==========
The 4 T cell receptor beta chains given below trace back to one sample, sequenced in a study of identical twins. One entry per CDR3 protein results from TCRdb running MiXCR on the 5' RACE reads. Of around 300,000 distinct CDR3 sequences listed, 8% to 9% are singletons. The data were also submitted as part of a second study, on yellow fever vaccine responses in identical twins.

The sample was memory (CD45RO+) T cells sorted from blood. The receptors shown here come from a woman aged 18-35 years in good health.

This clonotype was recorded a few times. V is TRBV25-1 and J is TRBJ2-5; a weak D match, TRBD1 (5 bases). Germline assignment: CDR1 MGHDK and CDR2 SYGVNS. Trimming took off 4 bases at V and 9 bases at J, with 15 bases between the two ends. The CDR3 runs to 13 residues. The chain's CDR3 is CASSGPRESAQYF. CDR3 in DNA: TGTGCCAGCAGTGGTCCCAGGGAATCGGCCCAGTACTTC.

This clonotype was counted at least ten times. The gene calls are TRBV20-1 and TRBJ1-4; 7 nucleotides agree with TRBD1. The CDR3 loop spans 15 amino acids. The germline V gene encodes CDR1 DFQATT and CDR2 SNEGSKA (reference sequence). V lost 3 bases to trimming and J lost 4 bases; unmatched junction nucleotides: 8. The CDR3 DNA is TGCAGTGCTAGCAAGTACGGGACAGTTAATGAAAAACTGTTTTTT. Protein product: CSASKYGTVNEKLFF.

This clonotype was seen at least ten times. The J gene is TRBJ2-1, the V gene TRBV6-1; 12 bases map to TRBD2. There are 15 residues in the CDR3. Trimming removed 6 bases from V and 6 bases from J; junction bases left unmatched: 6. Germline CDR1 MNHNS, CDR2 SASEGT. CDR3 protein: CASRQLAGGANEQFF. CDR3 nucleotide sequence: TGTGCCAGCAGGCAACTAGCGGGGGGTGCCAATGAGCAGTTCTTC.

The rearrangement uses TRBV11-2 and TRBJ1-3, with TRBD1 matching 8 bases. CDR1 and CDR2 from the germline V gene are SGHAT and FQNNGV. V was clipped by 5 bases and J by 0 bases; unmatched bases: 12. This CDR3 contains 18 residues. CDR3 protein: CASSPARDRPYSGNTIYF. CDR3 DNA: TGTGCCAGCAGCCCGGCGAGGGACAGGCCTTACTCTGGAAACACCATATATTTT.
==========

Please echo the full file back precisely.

The 4 T cell receptor beta chains given below trace back to one sample, sequenced in a study of identical twins. One entry per CDR3 protein results from TCRdb running MiXCR on the 5' RACE reads. Of around 300,000 distinct CDR3 sequences listed, 8% to 9% are singletons. The data were also submitted as part of a second study, on yellow fever vaccine responses in identical twins.

The sample was memory (CD45RO+) T cells sorted from blood. The receptors shown here come from a woman aged 18-35 years in good health.

This clonotype was recorded a few times. V is TRBV25-1 and J is TRBJ2-5; a weak D match, TRBD1 (5 bases). Germline assignment: CDR1 MGHDK and CDR2 SYGVNS. Trimming took off 4 bases at V and 9 bases at J, with 15 bases between the two ends. The CDR3 runs to 13 residues. The chain's CDR3 is CASSGPRESAQYF. CDR3 in DNA: TGTGCCAGCAGTGGTCCCAGGGAATCGGCCCAGTACTTC.

This clonotype was counted at least ten times. The gene calls are TRBV20-1 and TRBJ1-4; 7 nucleotides agree with TRBD1. The CDR3 loop spans 15 amino acids. The germline V gene encodes CDR1 DFQATT and CDR2 SNEGSKA (reference sequence). V lost 3 bases to trimming and J lost 4 bases; unmatched junction nucleotides: 8. The CDR3 DNA is TGCAGTGCTAGCAAGTACGGGACAGTTAATGAAAAACTGTTTTTT. Protein product: CSASKYGTVNEKLFF.

This clonotype was seen at least ten times. The J gene is TRBJ2-1, the V gene TRBV6-1; 12 bases map to TRBD2. There are 15 residues in the CDR3. Trimming removed 6 bases from V and 6 bases from J; junction bases left unmatched: 6. Germline CDR1 MNHNS, CDR2 SASEGT. CDR3 protein: CASRQLAGGANEQFF. CDR3 nucleotide sequence: TGTGCCAGCAGGCAACTAGCGGGGGGTGCCAATGAGCAGTTCTTC.

The rearrangement uses TRBV11-2 and TRBJ1-3, with TRBD1 matching 8 bases. CDR1 and CDR2 from the germline V gene are SGHAT and FQNNGV. V was clipped by 5 bases and J by 0 bases; unmatched bases: 12. This CDR3 contains 18 residues. CDR3 protein: CASSPARDRPYSGNTIYF. CDR3 DNA: TGTGCCAGCAGCCCGGCGAGGGACAGGCCTTACTCTGGAAACACCATATATTTT.